A few months ago, Pinterest rolled out it’s “Rich Pin” feature, which takes some of its pins to the next level by incorporating extra, actionable data. There are three categories for rich pins: movies, recipes, and products, which display additional information such as whether or not a movie is available on Netflix, what ingredients you need for a recipe, or where a product is sold, whether it is in stock, and now—with the introduction of Pinterest Price Alerts – real-time pricing information.
There’ll be no more finding the perfect pin of a product you simply must have, only to find it’s out of your price range,out of stock, or worse—not being able to find it at all. Now, if a retailer has optimized their images to become rich pins, all that information is available right there in the pin itself.
This data is meant to make a rich pin more useful and actionable for users; in fact, product pins will include direct links to the products, making for a subtle but effective call-to-action. It helps that Pinterest has already proven to be the most ideal social media site for e-commerce; even though Pinterest is only the third largest social media platform, studies have shown that Pinterest users spend 60% more than users on Facebook, the current largest platform.
Even before rich pins, images that listed pricing information were already more likely to be repinned or liked than those without. Now, with the addition of these new features, those spend-happy Pinterest users now have direct access to products and all the relevant information to turn a social share into a sale.
Pinterest Price Alerts only add another dimension of Pinterest’s retail-friendly efforts. With Price Alerts, Pinterest will automatically send a user an email if the price of a product drops. This means that not only will users already know the price and availability of a pinned product, but they will be given additional (and perhaps continual) incentives to buy the product.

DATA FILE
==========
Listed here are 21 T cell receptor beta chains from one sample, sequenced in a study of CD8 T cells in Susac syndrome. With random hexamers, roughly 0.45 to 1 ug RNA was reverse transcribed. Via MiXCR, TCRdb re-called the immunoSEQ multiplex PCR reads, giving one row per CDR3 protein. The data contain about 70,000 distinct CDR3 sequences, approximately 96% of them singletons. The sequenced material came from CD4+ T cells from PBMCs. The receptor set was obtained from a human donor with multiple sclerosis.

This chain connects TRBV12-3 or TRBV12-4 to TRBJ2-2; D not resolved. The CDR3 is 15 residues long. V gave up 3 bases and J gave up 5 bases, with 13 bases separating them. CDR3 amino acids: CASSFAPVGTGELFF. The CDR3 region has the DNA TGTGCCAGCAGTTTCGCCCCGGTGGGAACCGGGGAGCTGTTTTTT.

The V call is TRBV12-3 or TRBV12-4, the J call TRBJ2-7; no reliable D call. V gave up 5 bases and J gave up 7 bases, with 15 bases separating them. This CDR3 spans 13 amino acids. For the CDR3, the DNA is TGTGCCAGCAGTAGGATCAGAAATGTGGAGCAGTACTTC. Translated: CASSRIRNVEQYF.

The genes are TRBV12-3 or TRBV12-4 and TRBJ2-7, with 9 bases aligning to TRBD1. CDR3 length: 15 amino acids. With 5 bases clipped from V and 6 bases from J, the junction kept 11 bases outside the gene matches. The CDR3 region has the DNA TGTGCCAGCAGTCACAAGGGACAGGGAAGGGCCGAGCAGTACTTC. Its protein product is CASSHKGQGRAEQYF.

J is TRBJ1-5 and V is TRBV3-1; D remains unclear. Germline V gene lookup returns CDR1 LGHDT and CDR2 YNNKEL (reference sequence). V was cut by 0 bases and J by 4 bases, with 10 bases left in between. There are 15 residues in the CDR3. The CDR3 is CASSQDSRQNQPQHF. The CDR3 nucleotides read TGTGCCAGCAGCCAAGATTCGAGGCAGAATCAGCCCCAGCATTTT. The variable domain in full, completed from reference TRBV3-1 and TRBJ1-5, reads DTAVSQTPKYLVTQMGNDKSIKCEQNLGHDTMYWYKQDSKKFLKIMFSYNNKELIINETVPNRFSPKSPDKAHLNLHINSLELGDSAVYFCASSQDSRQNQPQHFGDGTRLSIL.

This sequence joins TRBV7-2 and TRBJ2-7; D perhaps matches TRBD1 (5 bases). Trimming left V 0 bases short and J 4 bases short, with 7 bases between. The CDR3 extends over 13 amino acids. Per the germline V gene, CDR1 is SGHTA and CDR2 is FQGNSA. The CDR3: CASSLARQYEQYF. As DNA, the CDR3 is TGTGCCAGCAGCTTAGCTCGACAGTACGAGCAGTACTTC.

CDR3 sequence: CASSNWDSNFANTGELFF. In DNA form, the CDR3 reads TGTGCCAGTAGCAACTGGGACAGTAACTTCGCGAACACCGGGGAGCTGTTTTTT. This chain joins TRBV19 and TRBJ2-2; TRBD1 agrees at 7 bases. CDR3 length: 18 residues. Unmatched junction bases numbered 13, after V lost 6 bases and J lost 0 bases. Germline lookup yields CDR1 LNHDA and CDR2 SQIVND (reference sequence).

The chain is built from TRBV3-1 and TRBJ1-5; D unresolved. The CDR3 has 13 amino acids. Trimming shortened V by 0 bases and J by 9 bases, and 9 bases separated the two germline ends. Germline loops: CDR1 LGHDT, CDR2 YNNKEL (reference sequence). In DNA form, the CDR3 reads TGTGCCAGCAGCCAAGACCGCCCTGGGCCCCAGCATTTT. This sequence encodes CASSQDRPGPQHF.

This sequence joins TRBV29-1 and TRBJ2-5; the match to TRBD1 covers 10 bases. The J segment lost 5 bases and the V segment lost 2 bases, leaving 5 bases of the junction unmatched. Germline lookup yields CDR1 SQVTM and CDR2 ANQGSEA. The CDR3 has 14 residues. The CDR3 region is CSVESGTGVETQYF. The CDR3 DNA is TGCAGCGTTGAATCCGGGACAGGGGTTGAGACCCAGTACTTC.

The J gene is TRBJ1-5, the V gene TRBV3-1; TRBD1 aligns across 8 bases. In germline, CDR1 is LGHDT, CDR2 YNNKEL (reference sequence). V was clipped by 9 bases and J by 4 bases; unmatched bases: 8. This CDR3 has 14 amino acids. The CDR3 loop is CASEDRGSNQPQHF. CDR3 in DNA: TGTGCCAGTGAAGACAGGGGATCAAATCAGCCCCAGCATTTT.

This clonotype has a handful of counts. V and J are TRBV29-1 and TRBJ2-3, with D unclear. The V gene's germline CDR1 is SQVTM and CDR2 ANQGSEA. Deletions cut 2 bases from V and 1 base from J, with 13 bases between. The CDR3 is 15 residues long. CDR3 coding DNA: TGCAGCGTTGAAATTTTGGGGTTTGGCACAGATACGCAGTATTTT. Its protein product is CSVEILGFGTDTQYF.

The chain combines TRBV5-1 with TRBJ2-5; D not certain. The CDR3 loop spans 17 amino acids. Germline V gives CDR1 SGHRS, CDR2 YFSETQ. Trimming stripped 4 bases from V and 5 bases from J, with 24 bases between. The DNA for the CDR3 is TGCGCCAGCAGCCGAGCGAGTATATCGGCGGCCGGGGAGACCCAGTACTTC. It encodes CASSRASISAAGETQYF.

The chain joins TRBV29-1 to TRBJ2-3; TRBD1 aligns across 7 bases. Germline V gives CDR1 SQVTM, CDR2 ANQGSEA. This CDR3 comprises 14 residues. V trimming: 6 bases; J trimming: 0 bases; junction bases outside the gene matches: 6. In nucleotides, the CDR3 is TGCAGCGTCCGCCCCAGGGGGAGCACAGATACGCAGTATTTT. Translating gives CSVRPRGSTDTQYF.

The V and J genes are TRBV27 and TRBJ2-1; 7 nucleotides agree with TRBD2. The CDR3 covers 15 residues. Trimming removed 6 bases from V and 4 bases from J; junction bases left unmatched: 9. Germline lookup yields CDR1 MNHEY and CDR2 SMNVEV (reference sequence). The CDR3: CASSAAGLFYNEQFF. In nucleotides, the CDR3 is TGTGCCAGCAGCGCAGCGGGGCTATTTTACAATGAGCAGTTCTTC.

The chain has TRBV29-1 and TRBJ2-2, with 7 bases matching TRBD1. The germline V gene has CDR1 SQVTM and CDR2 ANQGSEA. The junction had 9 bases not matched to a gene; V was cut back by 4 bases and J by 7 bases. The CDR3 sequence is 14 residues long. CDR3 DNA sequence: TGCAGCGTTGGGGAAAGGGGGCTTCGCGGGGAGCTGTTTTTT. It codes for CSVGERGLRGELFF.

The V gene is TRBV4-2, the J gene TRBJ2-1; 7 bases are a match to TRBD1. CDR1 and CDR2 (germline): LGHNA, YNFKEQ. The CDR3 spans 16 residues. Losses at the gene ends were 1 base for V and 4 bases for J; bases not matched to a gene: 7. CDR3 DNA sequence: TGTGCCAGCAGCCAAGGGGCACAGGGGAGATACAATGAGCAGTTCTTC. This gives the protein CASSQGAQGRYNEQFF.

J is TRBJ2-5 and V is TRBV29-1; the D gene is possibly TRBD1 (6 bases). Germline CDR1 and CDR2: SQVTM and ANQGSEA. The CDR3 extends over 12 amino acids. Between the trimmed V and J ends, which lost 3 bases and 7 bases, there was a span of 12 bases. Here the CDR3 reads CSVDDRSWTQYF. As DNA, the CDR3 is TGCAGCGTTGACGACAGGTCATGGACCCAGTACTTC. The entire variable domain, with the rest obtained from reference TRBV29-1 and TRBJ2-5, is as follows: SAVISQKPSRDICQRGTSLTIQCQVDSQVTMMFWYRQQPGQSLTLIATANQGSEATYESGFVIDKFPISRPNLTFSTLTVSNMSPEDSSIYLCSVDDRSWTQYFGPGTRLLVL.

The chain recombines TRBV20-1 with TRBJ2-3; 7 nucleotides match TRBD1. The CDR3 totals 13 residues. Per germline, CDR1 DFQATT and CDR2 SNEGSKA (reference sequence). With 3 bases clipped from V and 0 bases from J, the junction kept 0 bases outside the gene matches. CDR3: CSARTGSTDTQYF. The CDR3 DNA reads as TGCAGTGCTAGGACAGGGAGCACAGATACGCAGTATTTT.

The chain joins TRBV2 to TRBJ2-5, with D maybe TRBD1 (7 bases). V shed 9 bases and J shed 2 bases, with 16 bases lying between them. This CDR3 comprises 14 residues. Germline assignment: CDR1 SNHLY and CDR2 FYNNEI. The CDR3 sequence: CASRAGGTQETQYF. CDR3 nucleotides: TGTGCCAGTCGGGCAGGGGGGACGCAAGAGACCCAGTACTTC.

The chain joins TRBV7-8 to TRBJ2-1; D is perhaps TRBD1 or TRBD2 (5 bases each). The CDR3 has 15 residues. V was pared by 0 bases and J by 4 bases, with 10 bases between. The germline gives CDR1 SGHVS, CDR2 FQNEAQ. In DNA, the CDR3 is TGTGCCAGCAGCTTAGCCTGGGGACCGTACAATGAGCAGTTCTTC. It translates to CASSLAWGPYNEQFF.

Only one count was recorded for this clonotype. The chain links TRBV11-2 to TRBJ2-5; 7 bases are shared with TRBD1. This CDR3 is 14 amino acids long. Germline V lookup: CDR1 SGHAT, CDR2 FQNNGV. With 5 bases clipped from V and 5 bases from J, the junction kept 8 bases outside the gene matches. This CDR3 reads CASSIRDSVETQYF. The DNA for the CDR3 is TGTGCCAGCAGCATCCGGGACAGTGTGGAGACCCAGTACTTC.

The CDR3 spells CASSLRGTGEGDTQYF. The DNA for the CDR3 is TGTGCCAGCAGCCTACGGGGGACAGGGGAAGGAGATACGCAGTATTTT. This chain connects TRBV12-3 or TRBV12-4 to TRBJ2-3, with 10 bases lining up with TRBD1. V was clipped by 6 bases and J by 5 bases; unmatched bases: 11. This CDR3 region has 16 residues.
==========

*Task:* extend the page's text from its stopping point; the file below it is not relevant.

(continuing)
Pinterest began its rich pin program by pairing with major retailers, including Target, Sephora, Walmart, Etsy, Home Depot, Nordstrom, and many more, but now any online retailer can incorporate rich pin data into their images by optimizing their site with meta tags and verifying those tags with Pinterest.
Though program is still in it’s early stages, it’s easy to see why e-commerce retailers would be quick to take advantage of this. Since rich pins have been in place, Pinterest has said that tens of millions of product pins have been added to the site, and thus that number will be sure to grow. Similarly, though the Price Alerts feature has only just rolled out and activity is at a minimum, Pinterest has been quick to assure people that they will not be “bombarded” with Price Alerts, and will only be sent a few notifications a day at most. Users are able to disable Price Alerts in their settings, but there are no other customization options—yet.
What this all means is that, once rich pins and product pins become more widespread, Pinterest is poised to become both a virtual pinboard as well as a virtual shopping list, with users turning to Pinterest to pin any product they want to buy, and using Price Alerts to wait until the cost of the item matches their budget.
From a marketing standpoint, that means that pins could possibly go from simple social media noise to an actual measure of potential conversions. People will begin pinning with a purpose to one day buy a product.
This is, of course, only an extrapolation of the program’s full potential, but between this product and the introduction of Pinterest analytics earlier this year, it’s obvious that Pinterest is making a clear effort to establish itself a leader in the e-commerce field.
About the author:
Marcela De Vivo is a freelance writer and online marketing consultant from Los Angeles. Her writing has been featured on SEOmoz.com, Examiner.com, Chron.com, Hostpapa.com, and more. You can read more of her work on her company blog, http://www.gryffin.com/blog